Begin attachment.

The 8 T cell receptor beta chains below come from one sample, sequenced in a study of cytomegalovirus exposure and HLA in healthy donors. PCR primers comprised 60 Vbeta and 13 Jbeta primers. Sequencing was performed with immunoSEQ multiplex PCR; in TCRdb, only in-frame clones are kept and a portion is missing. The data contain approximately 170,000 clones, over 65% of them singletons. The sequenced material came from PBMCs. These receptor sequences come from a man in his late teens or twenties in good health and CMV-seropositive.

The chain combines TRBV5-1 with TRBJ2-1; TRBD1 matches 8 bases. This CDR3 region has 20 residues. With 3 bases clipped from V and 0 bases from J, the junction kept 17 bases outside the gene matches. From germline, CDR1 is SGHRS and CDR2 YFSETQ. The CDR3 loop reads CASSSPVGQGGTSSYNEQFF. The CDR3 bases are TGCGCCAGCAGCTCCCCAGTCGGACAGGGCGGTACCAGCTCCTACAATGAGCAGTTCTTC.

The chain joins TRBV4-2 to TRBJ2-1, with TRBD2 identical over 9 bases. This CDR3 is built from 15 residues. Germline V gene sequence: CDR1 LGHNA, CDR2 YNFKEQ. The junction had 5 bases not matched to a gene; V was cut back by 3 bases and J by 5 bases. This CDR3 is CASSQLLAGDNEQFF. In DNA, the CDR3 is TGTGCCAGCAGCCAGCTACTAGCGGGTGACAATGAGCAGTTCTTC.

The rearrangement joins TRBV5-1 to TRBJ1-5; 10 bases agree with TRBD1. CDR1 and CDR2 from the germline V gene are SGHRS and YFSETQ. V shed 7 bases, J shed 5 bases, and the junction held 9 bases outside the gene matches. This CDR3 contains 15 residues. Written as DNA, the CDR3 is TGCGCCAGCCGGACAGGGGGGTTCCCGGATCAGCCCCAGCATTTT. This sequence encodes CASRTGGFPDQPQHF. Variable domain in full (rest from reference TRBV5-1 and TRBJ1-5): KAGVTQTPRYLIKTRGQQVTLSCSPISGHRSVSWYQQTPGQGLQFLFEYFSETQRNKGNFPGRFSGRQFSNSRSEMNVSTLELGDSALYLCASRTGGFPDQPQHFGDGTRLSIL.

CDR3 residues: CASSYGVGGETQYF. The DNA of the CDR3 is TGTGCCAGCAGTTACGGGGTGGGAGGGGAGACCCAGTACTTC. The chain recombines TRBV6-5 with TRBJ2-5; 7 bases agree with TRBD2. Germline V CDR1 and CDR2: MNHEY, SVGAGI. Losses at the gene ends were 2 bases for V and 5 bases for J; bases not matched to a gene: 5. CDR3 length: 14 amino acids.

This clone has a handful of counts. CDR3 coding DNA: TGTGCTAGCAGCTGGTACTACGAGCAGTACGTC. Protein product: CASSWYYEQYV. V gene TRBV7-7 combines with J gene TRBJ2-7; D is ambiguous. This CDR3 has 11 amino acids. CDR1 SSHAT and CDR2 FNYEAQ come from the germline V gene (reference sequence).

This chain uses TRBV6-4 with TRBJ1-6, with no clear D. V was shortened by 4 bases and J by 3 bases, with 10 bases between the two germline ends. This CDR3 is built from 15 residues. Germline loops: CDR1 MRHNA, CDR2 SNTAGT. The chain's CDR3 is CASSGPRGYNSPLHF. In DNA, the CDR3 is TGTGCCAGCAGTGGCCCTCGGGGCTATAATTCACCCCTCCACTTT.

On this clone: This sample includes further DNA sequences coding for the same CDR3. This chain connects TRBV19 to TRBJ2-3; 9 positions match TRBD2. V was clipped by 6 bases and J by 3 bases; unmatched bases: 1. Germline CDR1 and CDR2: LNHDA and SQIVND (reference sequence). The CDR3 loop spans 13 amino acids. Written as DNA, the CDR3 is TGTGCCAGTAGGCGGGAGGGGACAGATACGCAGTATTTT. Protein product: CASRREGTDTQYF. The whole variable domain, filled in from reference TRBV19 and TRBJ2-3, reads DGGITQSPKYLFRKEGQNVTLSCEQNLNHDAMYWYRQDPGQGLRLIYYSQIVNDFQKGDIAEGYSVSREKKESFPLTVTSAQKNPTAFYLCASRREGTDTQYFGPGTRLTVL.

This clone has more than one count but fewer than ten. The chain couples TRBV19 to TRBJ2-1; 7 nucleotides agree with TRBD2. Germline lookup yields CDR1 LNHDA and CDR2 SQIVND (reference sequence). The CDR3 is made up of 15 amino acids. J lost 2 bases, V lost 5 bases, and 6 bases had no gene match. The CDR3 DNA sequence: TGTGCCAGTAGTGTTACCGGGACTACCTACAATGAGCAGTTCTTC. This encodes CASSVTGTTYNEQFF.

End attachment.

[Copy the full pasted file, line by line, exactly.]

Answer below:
The 8 T cell receptor beta chains below come from one sample, sequenced in a study of cytomegalovirus exposure and HLA in healthy donors. PCR primers comprised 60 Vbeta and 13 Jbeta primers. Sequencing was performed with immunoSEQ multiplex PCR; in TCRdb, only in-frame clones are kept and a portion is missing. The data contain approximately 170,000 clones, over 65% of them singletons. The sequenced material came from PBMCs. These receptor sequences come from a man in his late teens or twenties in good health and CMV-seropositive.

The chain combines TRBV5-1 with TRBJ2-1; TRBD1 matches 8 bases. This CDR3 region has 20 residues. With 3 bases clipped from V and 0 bases from J, the junction kept 17 bases outside the gene matches. From germline, CDR1 is SGHRS and CDR2 YFSETQ. The CDR3 loop reads CASSSPVGQGGTSSYNEQFF. The CDR3 bases are TGCGCCAGCAGCTCCCCAGTCGGACAGGGCGGTACCAGCTCCTACAATGAGCAGTTCTTC.

The chain joins TRBV4-2 to TRBJ2-1, with TRBD2 identical over 9 bases. This CDR3 is built from 15 residues. Germline V gene sequence: CDR1 LGHNA, CDR2 YNFKEQ. The junction had 5 bases not matched to a gene; V was cut back by 3 bases and J by 5 bases. This CDR3 is CASSQLLAGDNEQFF. In DNA, the CDR3 is TGTGCCAGCAGCCAGCTACTAGCGGGTGACAATGAGCAGTTCTTC.

The rearrangement joins TRBV5-1 to TRBJ1-5; 10 bases agree with TRBD1. CDR1 and CDR2 from the germline V gene are SGHRS and YFSETQ. V shed 7 bases, J shed 5 bases, and the junction held 9 bases outside the gene matches. This CDR3 contains 15 residues. Written as DNA, the CDR3 is TGCGCCAGCCGGACAGGGGGGTTCCCGGATCAGCCCCAGCATTTT. This sequence encodes CASRTGGFPDQPQHF. Variable domain in full (rest from reference TRBV5-1 and TRBJ1-5): KAGVTQTPRYLIKTRGQQVTLSCSPISGHRSVSWYQQTPGQGLQFLFEYFSETQRNKGNFPGRFSGRQFSNSRSEMNVSTLELGDSALYLCASRTGGFPDQPQHFGDGTRLSIL.

CDR3 residues: CASSYGVGGETQYF. The DNA of the CDR3 is TGTGCCAGCAGTTACGGGGTGGGAGGGGAGACCCAGTACTTC. The chain recombines TRBV6-5 with TRBJ2-5; 7 bases agree with TRBD2. Germline V CDR1 and CDR2: MNHEY, SVGAGI. Losses at the gene ends were 2 bases for V and 5 bases for J; bases not matched to a gene: 5. CDR3 length: 14 amino acids.

This clone has a handful of counts. CDR3 coding DNA: TGTGCTAGCAGCTGGTACTACGAGCAGTACGTC. Protein product: CASSWYYEQYV. V gene TRBV7-7 combines with J gene TRBJ2-7; D is ambiguous. This CDR3 has 11 amino acids. CDR1 SSHAT and CDR2 FNYEAQ come from the germline V gene (reference sequence).

This chain uses TRBV6-4 with TRBJ1-6, with no clear D. V was shortened by 4 bases and J by 3 bases, with 10 bases between the two germline ends. This CDR3 is built from 15 residues. Germline loops: CDR1 MRHNA, CDR2 SNTAGT. The chain's CDR3 is CASSGPRGYNSPLHF. In DNA, the CDR3 is TGTGCCAGCAGTGGCCCTCGGGGCTATAATTCACCCCTCCACTTT.

On this clone: This sample includes further DNA sequences coding for the same CDR3. This chain connects TRBV19 to TRBJ2-3; 9 positions match TRBD2. V was clipped by 6 bases and J by 3 bases; unmatched bases: 1. Germline CDR1 and CDR2: LNHDA and SQIVND (reference sequence). The CDR3 loop spans 13 amino acids. Written as DNA, the CDR3 is TGTGCCAGTAGGCGGGAGGGGACAGATACGCAGTATTTT. Protein product: CASRREGTDTQYF. The whole variable domain, filled in from reference TRBV19 and TRBJ2-3, reads DGGITQSPKYLFRKEGQNVTLSCEQNLNHDAMYWYRQDPGQGLRLIYYSQIVNDFQKGDIAEGYSVSREKKESFPLTVTSAQKNPTAFYLCASRREGTDTQYFGPGTRLTVL.

This clone has more than one count but fewer than ten. The chain couples TRBV19 to TRBJ2-1; 7 nucleotides agree with TRBD2. Germline lookup yields CDR1 LNHDA and CDR2 SQIVND (reference sequence). The CDR3 is made up of 15 amino acids. J lost 2 bases, V lost 5 bases, and 6 bases had no gene match. The CDR3 DNA sequence: TGTGCCAGTAGTGTTACCGGGACTACCTACAATGAGCAGTTCTTC. This encodes CASSVTGTTYNEQFF.